This year marks the 100th anniversary of the Goo Goo Cluster — a delightful mix of caramel, marshmallow nougat, peanuts and chocolate. I'm a sucker for the cocoa bean, so when I'm offered a chance to peek behind the curtain at the Standard Candy Co., the home of the beloved Goo Goo, I can barely contain my excitement.
Cursed with high expectations, I'm hoping for giant open vats of chocolate, Willy Wonka style, and perhaps a Candyland-esque front lobby. That's what all candy factories look like, right?
Well, not really. But that's OK. When we get to the Goo Goo HQ — which looks kind of like a doctor's office or a place you could buy insurance — we are instructed to remove all jewelry before entering the actual production plant. While I shove my earrings in my pocket, I joke to our photographer, Eric, "Hey, ask her if you have to remove your cock ring." (He doesn't have one, and he won't ask. Wuss.) I try to pass through with a bracelet and a hair tie on my wrist, but those have to go too. They even remove my bedazzled phone case from my iPhone. I'm about to ask where to proceed for the retinal scan and body cavity search, but then I remember this place makes candy. Stuff we put in our mouths. Perhaps their fastidious attention to sanitary practices is warranted.
We are introduced to Goo Goo senior marketing manager Beth Sachan and executive vice president Lance Paine. (Lance, incidentally, is a dead ringer for SNL's Jason Sudeikis, which is totally unrelated to this story, unless you'd also be interested in seeing the "What Up With That?" dance inside a candy factory.) Beth and Lance provide us with some snazzy jackets, shoe booties and hairnets. (Eric and Lance get to wear hairnets on their 'staches, too. I'd wager there are a lot of moustache and beard nets in Nashville restaurant kitchens these days.)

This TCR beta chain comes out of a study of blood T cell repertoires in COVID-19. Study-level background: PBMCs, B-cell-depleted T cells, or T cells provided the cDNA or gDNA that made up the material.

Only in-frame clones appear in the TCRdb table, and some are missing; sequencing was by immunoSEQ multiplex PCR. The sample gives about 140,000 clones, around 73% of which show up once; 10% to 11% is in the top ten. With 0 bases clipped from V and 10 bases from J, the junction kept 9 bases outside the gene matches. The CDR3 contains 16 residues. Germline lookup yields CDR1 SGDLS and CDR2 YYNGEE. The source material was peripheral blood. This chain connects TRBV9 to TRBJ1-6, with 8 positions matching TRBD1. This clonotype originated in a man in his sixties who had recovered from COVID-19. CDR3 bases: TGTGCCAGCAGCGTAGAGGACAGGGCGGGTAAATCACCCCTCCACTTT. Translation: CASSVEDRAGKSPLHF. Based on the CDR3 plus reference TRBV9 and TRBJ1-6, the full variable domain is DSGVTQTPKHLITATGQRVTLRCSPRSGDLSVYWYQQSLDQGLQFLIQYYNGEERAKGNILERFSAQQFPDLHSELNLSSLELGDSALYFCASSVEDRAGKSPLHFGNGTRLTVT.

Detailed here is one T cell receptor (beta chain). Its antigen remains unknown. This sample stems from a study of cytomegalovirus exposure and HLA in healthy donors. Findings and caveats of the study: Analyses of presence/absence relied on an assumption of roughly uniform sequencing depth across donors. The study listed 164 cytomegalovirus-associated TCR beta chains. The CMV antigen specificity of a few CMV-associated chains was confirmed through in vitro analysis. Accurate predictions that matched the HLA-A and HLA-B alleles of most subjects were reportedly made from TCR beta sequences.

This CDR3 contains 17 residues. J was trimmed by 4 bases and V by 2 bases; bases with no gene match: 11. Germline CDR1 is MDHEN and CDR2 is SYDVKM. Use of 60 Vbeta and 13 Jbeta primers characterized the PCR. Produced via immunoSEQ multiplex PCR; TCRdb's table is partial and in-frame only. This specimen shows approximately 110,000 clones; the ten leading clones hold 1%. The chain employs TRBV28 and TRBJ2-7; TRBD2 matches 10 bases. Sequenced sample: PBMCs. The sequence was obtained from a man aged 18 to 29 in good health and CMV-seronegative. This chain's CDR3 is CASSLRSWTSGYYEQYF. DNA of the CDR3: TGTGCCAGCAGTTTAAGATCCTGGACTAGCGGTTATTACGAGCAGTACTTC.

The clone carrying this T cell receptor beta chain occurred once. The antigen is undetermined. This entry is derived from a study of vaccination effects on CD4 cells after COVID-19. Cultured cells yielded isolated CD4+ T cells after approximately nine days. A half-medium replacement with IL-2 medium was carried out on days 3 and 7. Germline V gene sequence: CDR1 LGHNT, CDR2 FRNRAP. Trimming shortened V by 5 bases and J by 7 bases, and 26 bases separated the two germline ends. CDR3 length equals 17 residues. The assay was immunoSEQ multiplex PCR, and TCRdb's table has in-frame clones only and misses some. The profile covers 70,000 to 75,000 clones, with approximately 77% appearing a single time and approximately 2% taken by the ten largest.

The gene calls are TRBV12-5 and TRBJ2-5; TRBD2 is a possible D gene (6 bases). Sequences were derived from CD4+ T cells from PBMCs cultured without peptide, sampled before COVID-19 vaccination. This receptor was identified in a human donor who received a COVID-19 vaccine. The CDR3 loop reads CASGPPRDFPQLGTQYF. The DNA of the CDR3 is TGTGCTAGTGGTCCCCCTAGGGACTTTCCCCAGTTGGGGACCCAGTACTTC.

While my co-worker Heather does a little Laverne & Shirley dance, we head to a sink to scrub in before we enter the facility. "This is just like on Grey's Anatomy," Heather says. "Now I know what it feels like to be a doctor!"
Entering the production area, we see a giant cylindrical container, which Lance says contains chocolate. We all admire the tall, dark, handsome treat. Unfortunately, the top is tightly secured, so my lifelong goal of diving into a 6-foot-tall vat of chocolate will have to wait.
Lance leads us through the production line, explaining how the process of making a Goo Goo — the world's first combination candy bar — has changed throughout the past century. We watch as a giant slab of nougat and caramel zips across a conveyer belt resembling a high-tech grocery checkout, and I try to imagine how they made this happen back in 1912. Horse-drawn nougat stretching? Workers rapidly stirring in large pots? Oompa Loompas?
We move down the line, where the nougat/caramel combo is cooled down by a substance called "snow," which looks like the stuff that comes out of a fire extinguisher. The slab is split into five lines and sliced into small squares. At this point, Lance grabs a piece off the line and offers us what I can only describe as Goo Goo guts. It's awesome — and it ends up all over my notepad, pants and phone. But still, awesome.